5 Reasons Why Your Dog Is Throwing Up Bile

PetMD Editorial
February 17, 2017
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Reviewed and updated for accuracy on August, 11, 2020 by Susanne Felser, DVM

You’ve probably seen your dog scarf down something that is indigestible and chuck it right back up later. Intermittent instances of dog vomiting are generally fine and mostly not concerning from a health perspective.

The presence of bile, however, is a different story. This yellow-green substance is similarly unpleasant to clean up, but if it’s in your dog’s vomit, and especially if your dog is throwing up bile with any frequency, you should have them checked out right away.

Here are five of the most common reasons why dogs throw up bile:

Bilious Vomiting Syndrome

“Bile is a fluid produced in the liver and stored in the gallbladder,” says Dr. Rachel Barrack, DVM. “Once food is ingested, bile gets released into the small intestine and helps to break down food so the body can digest and utilize it appropriately.”

Bilious vomiting syndrome occurs when bile leaks into the stomach from the small intestine. This usually happens because a dog hasn’t eaten in a while or because they’ve consumed an abnormally large amount of fatty foods. It can also happen if the dog has eaten a lot of grass or drank a lot of water.

“Typically, patients affected by bilious vomiting benefit from readily digestible, low-fat, high-fiber diets,” Dr. Barrack says. You may also want to consider smaller, more frequent meals for your dog, especially if the bilious vomiting occurs first thing in the morning, after a long period without eating.

Gastrointestinal Diseases

When a dog is throwing up bile, it’s a sign of a number of conditions that affect the digestive system, including inflammatory disease, ulcers, parasite infections, and certain cancers. In each of these cases, the underlying condition needs to be diagnosed and treated by a veterinarian to relieve the vomiting.

Because bile’s acidity can wear down the esophagus, it can lead to ulcerations if left unchecked. Breeds with sensitive stomachs that are predisposed to problems like this include Bulldog breeds, toy breeds, retrievers, and Poodles, says Dr. Taylor Truitt, DVM.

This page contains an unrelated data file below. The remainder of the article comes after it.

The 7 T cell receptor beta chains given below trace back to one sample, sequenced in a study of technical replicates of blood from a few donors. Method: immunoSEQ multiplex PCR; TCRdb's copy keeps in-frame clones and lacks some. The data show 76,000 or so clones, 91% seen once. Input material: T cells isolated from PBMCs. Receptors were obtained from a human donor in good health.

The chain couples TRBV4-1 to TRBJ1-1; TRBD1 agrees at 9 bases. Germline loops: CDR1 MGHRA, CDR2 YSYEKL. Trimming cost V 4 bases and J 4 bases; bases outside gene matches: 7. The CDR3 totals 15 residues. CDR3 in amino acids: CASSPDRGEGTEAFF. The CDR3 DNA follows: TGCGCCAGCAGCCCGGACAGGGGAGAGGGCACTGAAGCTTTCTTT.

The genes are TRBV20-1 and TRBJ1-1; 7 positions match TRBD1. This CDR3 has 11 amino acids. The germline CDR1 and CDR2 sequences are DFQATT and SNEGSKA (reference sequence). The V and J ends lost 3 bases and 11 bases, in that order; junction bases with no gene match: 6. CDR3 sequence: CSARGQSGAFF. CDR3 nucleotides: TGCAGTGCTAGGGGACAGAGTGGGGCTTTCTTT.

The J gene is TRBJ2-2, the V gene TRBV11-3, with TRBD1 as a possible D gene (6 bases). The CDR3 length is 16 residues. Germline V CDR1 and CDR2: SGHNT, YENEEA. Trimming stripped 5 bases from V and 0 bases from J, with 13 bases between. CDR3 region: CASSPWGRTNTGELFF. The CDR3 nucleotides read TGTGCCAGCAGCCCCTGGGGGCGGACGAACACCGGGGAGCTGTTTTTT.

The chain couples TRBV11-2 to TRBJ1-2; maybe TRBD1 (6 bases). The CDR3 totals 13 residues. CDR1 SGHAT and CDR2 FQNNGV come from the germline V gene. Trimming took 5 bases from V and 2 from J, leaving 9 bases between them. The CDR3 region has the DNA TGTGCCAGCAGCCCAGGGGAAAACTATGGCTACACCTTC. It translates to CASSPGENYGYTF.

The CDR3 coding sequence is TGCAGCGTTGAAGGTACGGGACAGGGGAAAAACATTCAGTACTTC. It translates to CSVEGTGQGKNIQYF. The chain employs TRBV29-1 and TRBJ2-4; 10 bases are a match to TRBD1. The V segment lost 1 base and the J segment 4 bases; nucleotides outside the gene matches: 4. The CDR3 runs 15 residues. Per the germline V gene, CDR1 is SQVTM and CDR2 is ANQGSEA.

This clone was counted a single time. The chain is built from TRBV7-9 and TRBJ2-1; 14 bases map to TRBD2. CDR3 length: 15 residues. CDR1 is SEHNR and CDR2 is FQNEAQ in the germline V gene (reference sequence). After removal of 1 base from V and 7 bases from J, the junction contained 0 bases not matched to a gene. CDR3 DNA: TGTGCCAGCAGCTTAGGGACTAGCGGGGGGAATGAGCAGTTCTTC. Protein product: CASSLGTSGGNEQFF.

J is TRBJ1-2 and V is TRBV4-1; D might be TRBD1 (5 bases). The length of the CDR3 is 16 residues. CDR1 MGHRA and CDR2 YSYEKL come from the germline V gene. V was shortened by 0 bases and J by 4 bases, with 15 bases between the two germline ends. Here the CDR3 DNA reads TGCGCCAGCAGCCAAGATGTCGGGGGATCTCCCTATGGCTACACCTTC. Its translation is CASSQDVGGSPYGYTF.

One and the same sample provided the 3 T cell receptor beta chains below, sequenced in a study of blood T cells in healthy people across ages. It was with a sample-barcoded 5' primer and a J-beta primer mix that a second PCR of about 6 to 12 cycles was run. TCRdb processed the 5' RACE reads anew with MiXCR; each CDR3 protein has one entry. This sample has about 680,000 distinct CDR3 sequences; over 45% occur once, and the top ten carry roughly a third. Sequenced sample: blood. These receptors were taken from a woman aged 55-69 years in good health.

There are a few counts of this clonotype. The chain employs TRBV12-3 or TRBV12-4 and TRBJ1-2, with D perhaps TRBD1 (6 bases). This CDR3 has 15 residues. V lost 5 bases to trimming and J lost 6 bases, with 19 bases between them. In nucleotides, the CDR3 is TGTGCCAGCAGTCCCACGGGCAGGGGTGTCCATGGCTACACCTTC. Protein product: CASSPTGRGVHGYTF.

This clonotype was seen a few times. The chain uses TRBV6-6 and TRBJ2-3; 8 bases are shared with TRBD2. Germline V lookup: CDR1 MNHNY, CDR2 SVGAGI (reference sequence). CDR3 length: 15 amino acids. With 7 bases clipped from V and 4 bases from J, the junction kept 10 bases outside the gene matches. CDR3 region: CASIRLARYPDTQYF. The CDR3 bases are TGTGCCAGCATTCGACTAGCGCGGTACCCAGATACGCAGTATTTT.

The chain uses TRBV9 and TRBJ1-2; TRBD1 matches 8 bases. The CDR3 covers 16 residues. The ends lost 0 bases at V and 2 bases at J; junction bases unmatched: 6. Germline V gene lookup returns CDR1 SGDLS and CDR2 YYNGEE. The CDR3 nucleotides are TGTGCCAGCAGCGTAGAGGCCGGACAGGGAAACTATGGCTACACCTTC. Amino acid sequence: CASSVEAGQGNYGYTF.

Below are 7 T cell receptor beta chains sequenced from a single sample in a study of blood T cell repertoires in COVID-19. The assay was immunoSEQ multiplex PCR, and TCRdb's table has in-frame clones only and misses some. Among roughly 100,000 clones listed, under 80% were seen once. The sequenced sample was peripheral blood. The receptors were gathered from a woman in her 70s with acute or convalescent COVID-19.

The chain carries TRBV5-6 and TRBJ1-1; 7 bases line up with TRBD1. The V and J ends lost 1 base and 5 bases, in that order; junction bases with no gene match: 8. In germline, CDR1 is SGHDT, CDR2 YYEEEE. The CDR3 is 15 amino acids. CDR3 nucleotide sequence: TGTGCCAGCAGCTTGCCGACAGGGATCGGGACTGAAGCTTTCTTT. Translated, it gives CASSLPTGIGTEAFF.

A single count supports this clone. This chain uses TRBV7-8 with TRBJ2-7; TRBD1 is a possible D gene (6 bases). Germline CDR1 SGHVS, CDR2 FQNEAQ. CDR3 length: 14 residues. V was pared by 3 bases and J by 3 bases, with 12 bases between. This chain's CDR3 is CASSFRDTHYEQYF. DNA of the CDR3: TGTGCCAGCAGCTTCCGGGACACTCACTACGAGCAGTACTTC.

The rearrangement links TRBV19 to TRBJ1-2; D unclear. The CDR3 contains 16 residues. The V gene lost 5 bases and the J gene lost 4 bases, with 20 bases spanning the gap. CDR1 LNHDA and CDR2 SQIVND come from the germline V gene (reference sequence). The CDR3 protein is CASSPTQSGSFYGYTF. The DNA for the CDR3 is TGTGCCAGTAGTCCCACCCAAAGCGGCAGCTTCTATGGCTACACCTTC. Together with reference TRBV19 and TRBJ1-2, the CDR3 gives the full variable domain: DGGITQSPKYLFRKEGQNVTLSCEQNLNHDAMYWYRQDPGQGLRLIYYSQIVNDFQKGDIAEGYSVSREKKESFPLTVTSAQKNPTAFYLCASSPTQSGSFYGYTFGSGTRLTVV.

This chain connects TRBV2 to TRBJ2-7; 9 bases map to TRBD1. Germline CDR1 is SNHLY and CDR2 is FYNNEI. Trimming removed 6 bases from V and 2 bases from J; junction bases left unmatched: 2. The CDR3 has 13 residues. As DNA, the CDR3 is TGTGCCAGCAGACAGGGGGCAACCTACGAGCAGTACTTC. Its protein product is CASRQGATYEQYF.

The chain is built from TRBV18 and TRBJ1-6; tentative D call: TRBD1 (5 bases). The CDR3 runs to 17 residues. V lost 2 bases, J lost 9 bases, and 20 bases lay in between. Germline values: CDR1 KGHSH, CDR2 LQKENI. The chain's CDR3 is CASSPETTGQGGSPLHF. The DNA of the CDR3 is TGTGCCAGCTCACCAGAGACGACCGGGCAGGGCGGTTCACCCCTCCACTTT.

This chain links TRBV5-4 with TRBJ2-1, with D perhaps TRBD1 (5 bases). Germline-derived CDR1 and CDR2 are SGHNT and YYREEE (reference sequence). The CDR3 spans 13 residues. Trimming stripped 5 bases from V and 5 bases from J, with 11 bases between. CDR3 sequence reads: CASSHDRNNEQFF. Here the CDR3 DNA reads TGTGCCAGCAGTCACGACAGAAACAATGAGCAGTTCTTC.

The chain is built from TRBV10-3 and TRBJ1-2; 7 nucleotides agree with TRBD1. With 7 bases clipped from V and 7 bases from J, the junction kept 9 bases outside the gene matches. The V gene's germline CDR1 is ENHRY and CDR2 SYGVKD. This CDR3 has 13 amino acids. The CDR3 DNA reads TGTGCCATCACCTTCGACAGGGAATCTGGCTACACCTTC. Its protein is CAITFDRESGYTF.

Pancreatitis

Endocrine disorders like pancreatitis can occur after a dog ingests highly fatty or oily foods, Dr. Truitt says. This causes inflammation of the pancreas, and in turn, bilious vomiting, along with intense abdominal pain and diarrhea.

Pancreatitis usually occurs three to five days after a dog eats fatty foods, but it can occur as early as 24 hours after. So you could see your dog throwing up bile between 24 and 48 hours after they ate the fatty food.

To help treat this, veterinarians will provide care to prevent against dehydration and electrolyte imbalances, Dr. Truitt says. During this time, treatment includes withholding food to allow the pancreas to rest.

Intestinal Blockages

Dr. Truitt states that toys, bones, and even large hairballs can create a blockage in the intestine. “These are emergencies and require immediate medical intervention,” she adds.

Regular vomiting turns into a dog throwing up yellow bile after their stomach has been emptied, but it’s ideal to address this problem before reaching this point. An extreme lack of energy and severe abdominal pain may indicate a blockage.

Surgery is the most common method for removal, Dr. Truitt says, but an endoscopic procedure can resolve some cases.

Allergies

If your dog consumes something they’re allergic to, vomiting may occur, and bile may be present.

Often, this happens shortly after switching to a new food, and Dr. Truitt says that if you notice this, you should switch back to a food that you know works for your dog right away. “Common food offenders include beef, dairy, wheat, egg, chicken, corn, lamb, soy, pork, rabbit, and fish,” she says.

In other cases, a dog may become allergic to something they’ve eaten regularly for years. “Most pets develop food allergies within 1 to 5 years of age,” Dr. Truitt says, “but some pets move, and the change in the environment can trigger new allergies.”

In this case, a strict 12-week diet trial may be conducted to identify the offending protein. You could then work with a veterinary nutritionist to create a diet that removes the allergen without depriving your dog of the vitamins and nutrients needed to function at full strength.

Concerned about your dog vomiting? Learn more about when dog vomiting is an emergency.

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